That threshold of being a centimillionaire always seems just out of reach. Your company is doing great, but how do you push it over the mark? Let the gurus guide you.
This is entrepreneurial wisdom from those who have been down the path before you, and lived their advice by example. While some of the ideas here may seem conflicting, think of it this way.
Some days it rains, others it shines. Some days you need structure, while other times, you have to go with the flow. So check out these examples and apply them to your business when and where they boost you towards growth.
CEO, Leanna's Essentials
Take advantage of the resources available to you. Don't know anything about business? Luckily, you have the internet. Don't have a product idea? How about Grandma's Haitian pomade recipe? Nothing to package it in? Use some empty Gerber jars. With this kind of resourcefulness, Archer went into business at the age of nine, hired her own dad at 17, and founded a line of haircare products that made her a millionaire before she even went to college.
Focus on the "clouds and dirt." Keep your big picture goals in mind (the clouds) but be sure to get your hands in the nitty-gritty of on-the-ground operations (the dirt). Whatever you do, don't get stuck in the middle. The middle is a dangerous place. That's the world of office politics and fretting over presentations. And that, Vaynerchuk warns, is where your business can go stale.
Talent scout in unlikely places. If you think your next brainiac employee is going to be an ivy leaguer with sterling references, try quizzing the pizza delivery guy instead. Smith uses a personality test to suss out job candidates' social skills, technical aptitude, and even their interest in the arts. Some of Vista Equity's star employees were roofers, Verizon sales people, and yes, a pizza delivery guy! Smith has found these candidates to be not just cheaper than their privileged peers, but more motivated. Hiring them is socially constructive.
Alexa Von Tobel
Keep yourself healthy and take your thoughts off your plate. Von Tobel eats the same thing for breakfast and lunch every day. Why? The same reason Einstein allegedly refused to memorize his home address--you have more important things to think about. Set a healthy meal routine and systematize it. In addition to eating healthily, she makes exercise a daily fixture, because, she says, "everything's better if you exercise."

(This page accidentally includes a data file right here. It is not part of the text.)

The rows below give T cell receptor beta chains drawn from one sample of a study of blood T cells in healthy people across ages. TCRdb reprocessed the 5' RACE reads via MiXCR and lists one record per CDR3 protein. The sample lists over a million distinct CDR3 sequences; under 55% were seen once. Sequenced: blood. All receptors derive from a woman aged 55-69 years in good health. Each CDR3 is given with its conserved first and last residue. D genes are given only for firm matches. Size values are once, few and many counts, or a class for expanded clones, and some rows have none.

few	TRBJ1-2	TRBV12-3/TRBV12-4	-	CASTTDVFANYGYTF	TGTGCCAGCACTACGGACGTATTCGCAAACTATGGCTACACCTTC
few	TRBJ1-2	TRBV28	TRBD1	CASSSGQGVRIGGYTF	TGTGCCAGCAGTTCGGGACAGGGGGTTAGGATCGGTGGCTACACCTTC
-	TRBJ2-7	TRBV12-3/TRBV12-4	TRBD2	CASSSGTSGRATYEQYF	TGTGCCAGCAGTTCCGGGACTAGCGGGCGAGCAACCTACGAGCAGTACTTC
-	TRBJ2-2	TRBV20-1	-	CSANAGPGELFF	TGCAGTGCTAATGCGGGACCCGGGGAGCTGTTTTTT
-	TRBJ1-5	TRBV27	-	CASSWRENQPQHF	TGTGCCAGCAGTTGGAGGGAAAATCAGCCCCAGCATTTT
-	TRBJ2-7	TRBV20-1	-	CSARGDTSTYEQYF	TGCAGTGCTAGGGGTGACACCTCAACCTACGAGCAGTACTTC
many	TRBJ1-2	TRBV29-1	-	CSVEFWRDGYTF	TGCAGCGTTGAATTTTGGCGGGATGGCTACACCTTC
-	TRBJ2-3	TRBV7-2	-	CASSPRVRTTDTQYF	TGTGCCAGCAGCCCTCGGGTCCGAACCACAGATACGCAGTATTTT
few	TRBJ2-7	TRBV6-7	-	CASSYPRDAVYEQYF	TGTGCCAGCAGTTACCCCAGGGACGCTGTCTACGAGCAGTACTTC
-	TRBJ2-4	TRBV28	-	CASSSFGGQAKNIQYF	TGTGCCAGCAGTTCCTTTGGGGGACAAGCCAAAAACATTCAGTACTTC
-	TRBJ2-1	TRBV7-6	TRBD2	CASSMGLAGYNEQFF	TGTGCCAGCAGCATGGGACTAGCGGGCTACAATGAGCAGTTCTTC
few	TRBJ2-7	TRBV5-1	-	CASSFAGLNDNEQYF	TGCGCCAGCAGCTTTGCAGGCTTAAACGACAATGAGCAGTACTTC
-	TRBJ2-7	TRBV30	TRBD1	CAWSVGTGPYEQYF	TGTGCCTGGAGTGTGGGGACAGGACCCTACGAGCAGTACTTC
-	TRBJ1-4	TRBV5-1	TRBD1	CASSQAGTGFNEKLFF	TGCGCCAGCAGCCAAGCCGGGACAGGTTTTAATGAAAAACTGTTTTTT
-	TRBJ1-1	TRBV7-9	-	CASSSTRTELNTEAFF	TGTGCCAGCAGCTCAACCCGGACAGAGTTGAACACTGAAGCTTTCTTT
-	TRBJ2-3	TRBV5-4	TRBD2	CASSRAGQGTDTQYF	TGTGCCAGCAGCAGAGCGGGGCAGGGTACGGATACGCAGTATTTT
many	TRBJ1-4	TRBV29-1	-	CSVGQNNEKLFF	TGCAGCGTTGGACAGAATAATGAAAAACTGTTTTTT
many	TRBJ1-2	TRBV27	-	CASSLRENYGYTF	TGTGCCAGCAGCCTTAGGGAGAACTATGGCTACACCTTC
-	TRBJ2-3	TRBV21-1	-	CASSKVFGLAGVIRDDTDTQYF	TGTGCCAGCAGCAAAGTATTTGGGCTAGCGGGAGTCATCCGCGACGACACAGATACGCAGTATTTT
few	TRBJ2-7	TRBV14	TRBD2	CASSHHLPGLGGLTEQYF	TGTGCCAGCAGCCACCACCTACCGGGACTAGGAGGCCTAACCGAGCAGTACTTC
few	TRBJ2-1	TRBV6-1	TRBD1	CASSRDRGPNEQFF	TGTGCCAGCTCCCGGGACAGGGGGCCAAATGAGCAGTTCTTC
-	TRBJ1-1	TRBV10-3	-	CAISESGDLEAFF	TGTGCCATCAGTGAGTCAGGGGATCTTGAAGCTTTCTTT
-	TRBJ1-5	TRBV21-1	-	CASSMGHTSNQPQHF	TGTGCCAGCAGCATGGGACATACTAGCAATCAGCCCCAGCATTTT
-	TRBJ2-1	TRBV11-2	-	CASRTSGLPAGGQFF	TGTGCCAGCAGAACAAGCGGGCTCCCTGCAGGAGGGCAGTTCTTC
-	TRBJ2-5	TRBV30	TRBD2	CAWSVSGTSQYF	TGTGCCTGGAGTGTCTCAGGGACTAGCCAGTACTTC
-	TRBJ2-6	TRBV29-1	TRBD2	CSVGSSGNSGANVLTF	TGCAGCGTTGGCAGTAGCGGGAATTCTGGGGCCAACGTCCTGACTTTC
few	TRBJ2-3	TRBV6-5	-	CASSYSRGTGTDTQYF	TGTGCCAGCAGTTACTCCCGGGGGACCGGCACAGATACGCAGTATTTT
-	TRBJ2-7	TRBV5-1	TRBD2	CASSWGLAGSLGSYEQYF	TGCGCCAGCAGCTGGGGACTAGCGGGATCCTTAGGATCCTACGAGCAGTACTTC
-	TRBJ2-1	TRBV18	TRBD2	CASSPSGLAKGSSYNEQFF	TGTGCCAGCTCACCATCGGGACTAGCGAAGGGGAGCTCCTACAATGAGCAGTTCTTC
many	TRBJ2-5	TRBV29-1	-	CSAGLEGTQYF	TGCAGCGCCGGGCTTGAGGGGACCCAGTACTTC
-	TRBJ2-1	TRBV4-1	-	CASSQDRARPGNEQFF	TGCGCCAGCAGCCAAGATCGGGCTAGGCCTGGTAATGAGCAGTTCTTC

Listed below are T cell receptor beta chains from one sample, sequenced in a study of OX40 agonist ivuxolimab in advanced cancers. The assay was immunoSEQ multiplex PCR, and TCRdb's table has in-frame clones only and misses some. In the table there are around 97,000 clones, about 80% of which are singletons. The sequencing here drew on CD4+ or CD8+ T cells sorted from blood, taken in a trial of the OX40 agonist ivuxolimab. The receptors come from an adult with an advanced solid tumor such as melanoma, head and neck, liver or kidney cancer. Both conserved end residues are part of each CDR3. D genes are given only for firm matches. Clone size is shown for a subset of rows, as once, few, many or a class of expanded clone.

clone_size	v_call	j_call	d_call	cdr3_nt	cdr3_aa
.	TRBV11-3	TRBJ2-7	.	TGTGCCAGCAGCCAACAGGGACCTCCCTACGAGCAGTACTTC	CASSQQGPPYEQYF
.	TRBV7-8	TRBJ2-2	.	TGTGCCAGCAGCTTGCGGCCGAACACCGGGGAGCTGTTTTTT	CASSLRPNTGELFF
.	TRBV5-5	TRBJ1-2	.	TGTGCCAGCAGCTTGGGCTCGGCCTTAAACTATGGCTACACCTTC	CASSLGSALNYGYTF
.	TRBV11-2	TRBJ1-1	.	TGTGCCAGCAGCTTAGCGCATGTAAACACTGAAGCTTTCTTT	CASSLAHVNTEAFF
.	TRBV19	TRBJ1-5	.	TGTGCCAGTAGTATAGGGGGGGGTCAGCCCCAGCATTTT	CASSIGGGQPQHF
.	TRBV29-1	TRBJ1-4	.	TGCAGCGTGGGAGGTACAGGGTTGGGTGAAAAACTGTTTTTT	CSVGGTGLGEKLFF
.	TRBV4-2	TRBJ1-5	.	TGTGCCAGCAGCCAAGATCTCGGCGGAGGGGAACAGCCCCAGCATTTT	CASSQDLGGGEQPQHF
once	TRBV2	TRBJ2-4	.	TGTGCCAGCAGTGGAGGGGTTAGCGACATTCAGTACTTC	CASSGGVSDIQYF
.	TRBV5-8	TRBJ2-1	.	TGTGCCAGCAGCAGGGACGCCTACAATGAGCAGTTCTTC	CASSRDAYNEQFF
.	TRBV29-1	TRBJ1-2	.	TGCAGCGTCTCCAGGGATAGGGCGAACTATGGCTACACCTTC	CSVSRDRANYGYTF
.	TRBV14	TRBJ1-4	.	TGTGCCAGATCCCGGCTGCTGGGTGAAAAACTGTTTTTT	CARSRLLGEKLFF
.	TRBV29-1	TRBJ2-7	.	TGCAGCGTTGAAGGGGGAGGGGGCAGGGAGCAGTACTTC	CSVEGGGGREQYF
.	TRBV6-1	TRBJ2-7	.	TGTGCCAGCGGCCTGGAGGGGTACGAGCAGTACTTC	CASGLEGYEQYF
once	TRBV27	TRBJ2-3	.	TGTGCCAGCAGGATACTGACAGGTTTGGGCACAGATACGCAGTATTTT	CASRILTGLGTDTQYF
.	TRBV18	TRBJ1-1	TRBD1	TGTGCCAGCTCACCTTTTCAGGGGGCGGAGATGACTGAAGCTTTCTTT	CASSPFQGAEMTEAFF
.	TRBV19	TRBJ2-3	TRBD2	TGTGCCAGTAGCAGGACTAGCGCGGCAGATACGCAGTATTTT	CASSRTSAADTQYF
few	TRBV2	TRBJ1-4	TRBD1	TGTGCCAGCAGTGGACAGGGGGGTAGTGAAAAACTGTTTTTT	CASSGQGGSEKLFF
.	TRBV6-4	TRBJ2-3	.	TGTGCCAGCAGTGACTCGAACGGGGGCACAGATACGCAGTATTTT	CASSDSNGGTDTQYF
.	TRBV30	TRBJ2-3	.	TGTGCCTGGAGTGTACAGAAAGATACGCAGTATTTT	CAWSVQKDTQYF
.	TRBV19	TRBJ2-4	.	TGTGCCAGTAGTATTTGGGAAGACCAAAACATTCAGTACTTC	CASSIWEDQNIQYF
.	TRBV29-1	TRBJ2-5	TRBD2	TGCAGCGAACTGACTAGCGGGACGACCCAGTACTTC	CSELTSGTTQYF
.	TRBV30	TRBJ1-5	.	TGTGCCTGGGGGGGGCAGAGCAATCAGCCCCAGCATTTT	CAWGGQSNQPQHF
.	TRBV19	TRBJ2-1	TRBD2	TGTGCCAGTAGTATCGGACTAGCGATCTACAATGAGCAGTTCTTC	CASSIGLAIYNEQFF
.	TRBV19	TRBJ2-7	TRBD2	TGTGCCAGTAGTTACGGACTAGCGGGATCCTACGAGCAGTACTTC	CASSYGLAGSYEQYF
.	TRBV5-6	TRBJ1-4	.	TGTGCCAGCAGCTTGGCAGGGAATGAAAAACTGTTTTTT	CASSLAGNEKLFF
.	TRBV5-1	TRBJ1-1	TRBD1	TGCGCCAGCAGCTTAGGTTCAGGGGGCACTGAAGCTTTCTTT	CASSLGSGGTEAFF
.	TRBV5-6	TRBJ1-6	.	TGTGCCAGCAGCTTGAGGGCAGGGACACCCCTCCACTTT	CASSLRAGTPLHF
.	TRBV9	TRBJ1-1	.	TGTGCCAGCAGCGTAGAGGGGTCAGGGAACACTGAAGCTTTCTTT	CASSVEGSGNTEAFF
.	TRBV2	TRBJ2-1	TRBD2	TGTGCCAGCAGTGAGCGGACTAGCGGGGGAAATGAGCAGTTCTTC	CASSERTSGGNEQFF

Be a CEO, not your target market. Although he founded the company, Systrom is a notoriously mediocre Instagrammer. Maybe that's to highlight how he designed Instagram for the everyday person to document life on the go; not necessarily for the fashionistas and pro photographers who maximize the app's potential as influencers. Or maybe it's because he's too busy being a programmer and a CEO to fuss over his own Insta posts! The point is, you don't have to be a geek for your own product.
Keep your personal time personal. Take your space and be a hermit sometimes. "I've found that if you're not responsive to e-mail, it trains people to leave you alone," Karp told Inc a few years back. And he's right: Being on the computer all the time makes you feel gross. So, get your laptop out of the bedroom and don't check your email until you get to the office.
Passion is important. Before you say this sounds like a generic slogan from a motivational poster, let me clarify. What Moskovitz really meant was: the passion is more important than the glamour, the money, the authority, and the freedom---which are mostly not a part of a CEO's reality. If you're going to start a company, do it for the right reason: you're so passionate about your idea that you can't not deliver it to the world.
Author, The 4-Hour Work Week
Craft your success around your dream life. Start with a vision for you life, not just for your work. Make your business the engine that propels you into the lifestyle that you have always dreamed about. Ferriss outlines this in his now-Biblical 4-Hour Work Week, but the lessons never lose relevance. Don't work hard for your money. Make it work hard for you.
Live small, have fun, do something weird. Tony Hsieh is one happy guy. This doesn't just matter for his life and well being, it matters for his business. His lively, amiable approach to life translates into happy employees and legendary customer service. This is perhaps the most important lesson on this list, and it comes from a guy who lives in a trailer park with a couple of alpacas! Your happiness is scaleable.
And Now, Over to You
If you've taken note of these action items, start putting them into practice at work. You'll soon have what you need to join the ranks of centimillionaire entrepreneurs. But don't just take this advice and meditate on it. Go out and make things happen!
Next time around you'll be reading your own name here with the sage advice that you've garnered along the way.